How Investors Can Hold Companies Accountable for Greenwashing

How Investors Can Hold Companies Accountable for Greenwashing


Bocconi graduate Davide Serra founded Algebris Investments, an independent asset management group with $18 billion under management, in 2006. Serra’s investor activism has earned him an international reputation. Algebris has joined the Task Force on Climate-Related Financial Disclosures, CDP, and the Say on Climate campaign founded by Sir Chris Hohn of the Children’s Investment Fund Foundation. As a member of the Net Zero Asset Managers Initiative from 2021, Algebris is committing to reach net zero carbon emissions in investee companies by 2050. Serra will launch a private equity fund focusing on C02 reduction this year, led by Valerio Camerano. And he is planting one million trees in the next three years.

Personally, did you have an “aha!” moment when you realized the importance of climate change?
One “aha!” moment was about eight years ago at an event in Miami where I met the former US vice president Al Gore. He gave a talk, and from that day I studied the science behind it, and started engaging.

What do you look for in ESG investing today? What guides you?
Eighty percent of our portfolio is invested in banks and insurers. We see banks and insurance as the gatekeepers of transition to a greener and more sustainable economy because of the key role they play in lending. We look at C02 emissions and exclude any company that has significant investments in coal-related industries. There is still very little disclosure on bank lending, particularly on anything that has to do with carbon fossil fuel lending and assets.

ESG investing is undergoing a boom. How do you figure out if a company is greenwashing?
The most important thing is to have a clear standard for disclosing C02 emissions. It’s as simple as that. Right now, this is what we don’t have. Most companies are bullshitting about what they are going to do in 2050, and by then we will already all be dead! What we need is full C02 disclosure.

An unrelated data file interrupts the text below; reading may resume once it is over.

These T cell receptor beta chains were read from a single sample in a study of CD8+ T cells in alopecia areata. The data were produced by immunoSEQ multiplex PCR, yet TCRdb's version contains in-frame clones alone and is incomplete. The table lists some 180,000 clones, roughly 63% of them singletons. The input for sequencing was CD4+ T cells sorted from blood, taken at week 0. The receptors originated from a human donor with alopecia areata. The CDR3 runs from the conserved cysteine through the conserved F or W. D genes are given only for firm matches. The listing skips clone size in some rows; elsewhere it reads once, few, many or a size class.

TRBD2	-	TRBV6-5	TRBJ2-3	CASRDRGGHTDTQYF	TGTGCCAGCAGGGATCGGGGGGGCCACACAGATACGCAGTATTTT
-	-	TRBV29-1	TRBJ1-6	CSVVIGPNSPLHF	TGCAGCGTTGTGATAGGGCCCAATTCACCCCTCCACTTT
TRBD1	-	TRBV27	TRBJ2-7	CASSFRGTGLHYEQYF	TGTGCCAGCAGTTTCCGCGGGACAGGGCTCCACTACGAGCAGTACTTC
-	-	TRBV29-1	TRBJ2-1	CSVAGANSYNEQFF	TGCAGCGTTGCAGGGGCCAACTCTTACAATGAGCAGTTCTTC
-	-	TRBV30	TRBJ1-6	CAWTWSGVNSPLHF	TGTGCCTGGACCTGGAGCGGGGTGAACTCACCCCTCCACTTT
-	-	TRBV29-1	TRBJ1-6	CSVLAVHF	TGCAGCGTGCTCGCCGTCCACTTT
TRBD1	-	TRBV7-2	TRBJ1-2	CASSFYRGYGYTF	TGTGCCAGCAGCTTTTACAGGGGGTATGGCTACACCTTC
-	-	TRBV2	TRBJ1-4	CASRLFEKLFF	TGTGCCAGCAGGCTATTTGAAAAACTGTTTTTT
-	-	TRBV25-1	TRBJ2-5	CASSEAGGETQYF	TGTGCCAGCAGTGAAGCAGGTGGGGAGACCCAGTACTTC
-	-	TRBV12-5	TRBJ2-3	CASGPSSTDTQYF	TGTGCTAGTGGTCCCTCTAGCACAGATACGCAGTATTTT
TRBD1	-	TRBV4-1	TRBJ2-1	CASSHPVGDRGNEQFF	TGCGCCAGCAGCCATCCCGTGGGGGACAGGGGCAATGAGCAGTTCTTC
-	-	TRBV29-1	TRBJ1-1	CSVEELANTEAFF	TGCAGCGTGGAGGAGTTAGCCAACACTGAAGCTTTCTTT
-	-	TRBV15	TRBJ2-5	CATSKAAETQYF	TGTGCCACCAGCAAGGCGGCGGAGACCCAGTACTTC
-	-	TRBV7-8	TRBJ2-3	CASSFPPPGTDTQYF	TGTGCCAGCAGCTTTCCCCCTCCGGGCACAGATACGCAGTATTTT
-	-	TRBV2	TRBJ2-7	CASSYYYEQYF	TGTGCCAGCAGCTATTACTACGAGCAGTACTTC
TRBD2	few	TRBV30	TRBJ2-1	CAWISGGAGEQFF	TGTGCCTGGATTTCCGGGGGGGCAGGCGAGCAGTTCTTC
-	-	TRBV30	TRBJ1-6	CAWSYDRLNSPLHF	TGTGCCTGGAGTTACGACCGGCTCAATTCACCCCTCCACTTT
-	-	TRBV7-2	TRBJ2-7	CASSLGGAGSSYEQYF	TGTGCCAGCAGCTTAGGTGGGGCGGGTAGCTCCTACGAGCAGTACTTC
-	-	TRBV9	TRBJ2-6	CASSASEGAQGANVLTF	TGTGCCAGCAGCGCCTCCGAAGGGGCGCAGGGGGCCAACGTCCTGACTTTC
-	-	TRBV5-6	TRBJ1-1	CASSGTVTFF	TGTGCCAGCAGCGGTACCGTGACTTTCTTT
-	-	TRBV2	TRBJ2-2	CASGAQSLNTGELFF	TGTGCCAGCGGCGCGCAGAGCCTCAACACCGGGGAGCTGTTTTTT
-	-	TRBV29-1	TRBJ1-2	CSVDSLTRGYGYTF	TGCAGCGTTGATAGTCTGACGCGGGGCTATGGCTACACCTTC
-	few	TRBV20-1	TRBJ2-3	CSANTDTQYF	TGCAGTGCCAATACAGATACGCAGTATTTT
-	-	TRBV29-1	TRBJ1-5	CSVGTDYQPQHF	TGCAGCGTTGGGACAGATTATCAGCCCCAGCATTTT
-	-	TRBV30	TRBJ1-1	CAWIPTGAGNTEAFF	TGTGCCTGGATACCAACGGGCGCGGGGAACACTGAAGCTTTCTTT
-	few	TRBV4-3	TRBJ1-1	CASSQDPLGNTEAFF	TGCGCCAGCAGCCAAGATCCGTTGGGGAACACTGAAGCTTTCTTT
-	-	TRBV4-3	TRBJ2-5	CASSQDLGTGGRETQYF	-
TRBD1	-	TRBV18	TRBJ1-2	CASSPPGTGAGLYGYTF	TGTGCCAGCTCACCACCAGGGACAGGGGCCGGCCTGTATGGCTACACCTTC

How can C02 emissions disclosure be improved?
Right now there are Scope 1, 2, and 3 emissions categories. Disclosure of these emissions needs to be mandatory so that investors can gauge a company’s C02 reduction plan. Publish it, and then people can do their homework. And mainstream finance will walk away from polluters, creating a competitive disadvantage. Until you provide that disclosure, this can’t happen.

How can companies be held accountable for their C02 emissions?
In 2020 we joined Sir Chris Hohn’s Say on Climate Initiative. This year we will send every company in our portfolio a letter asking for the board to present a climate transition action plan at the AGM. The board needs to tell investors how the company will get to net zero carbon emissions in 2050. We can put pressure on them as a shareholder. And put pressure on other shareholders.

How can greenwashing be stopped?
To be honest, the same thing that happened with the triple A rating debacle in the United States during the financial crisis is still happening with greenwashing. That’s why “bottom up” activity is important.